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SMEs must re-examine their business models

By Soromfe Uzomah | June 22nd 2021

Trade Cabinet Secretary Betty Maina (centre) with Kericho Governor  Paul Chepkwony are shown manufactured products by SMEs funded and incubated by Kenya Industrial Estates (KIE).[Erick Abuga, Standard]

In many cases, innovation is only associated with new products or technical renewals.

However, business model innovations can be significantly more profitable, and the current pandemic-driven changes in customer behaviour and technological innovations have created a window of opportunity for companies to explore new business models.

Every company has a business model, which must change to ensure success and ultimately, its survival. Even minor changes to a business model can have great benefit in terms of satisfying the needs of the customer.

Most innovations, such as product innovation, are incremental, but changing a business model is likely more radical as it changes the foundational decisions on which the business operates.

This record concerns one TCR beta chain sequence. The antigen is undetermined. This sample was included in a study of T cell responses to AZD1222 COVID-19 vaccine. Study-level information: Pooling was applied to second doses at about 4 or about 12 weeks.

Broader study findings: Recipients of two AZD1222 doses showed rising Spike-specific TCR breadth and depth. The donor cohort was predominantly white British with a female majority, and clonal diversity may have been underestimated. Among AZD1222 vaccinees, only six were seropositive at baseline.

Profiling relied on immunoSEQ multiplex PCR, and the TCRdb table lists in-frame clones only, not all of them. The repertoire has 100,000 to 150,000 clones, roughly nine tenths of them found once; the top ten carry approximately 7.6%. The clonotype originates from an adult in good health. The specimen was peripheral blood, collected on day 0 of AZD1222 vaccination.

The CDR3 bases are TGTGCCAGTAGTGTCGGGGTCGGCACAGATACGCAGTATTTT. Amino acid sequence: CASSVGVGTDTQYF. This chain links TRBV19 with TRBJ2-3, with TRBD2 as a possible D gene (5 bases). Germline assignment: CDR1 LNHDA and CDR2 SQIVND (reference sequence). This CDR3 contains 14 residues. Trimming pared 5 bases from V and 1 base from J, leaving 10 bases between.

It, therefore, brings higher risk, but also the chance of long-term survival and success.

Companies like Uber, AirBnB and Spotify were able to disrupt each of their industry’s traditional business models by tweaking or inverting them.

In times of significant change, such as those stemming from a global pandemic and the associated impacts of the disruption to global trade, it is pertinent for companies to think about how the business environment is changing and what business model changes might help the company adapt to this shifting landscape. Whether this is a reinvention of a business model to manage fundamental industry changes, adaptation and experimentation to accommodate fluctuations or pivots in an industry, businesses cannot afford the luxury of complacency. Microsoft, for instance, has moved from being primarily a hardware company to become more cloud-focused, embracing enterprise and services.

While Africa has been viewed as being behind the curve in recent decades, it is quickly becoming a hotbed of innovation, and the continent is now an eager adopter of and innovator in all things digital and mobile.

Many challenges remain, but the seed of innovation has taken root. African startups and SMEs, along with non-profits and big companies, are using innovative technology to solve pressing needs in their communities. Deepening the continent’s competitive capabilities is essential if we are to diversify the continent’s economies. 


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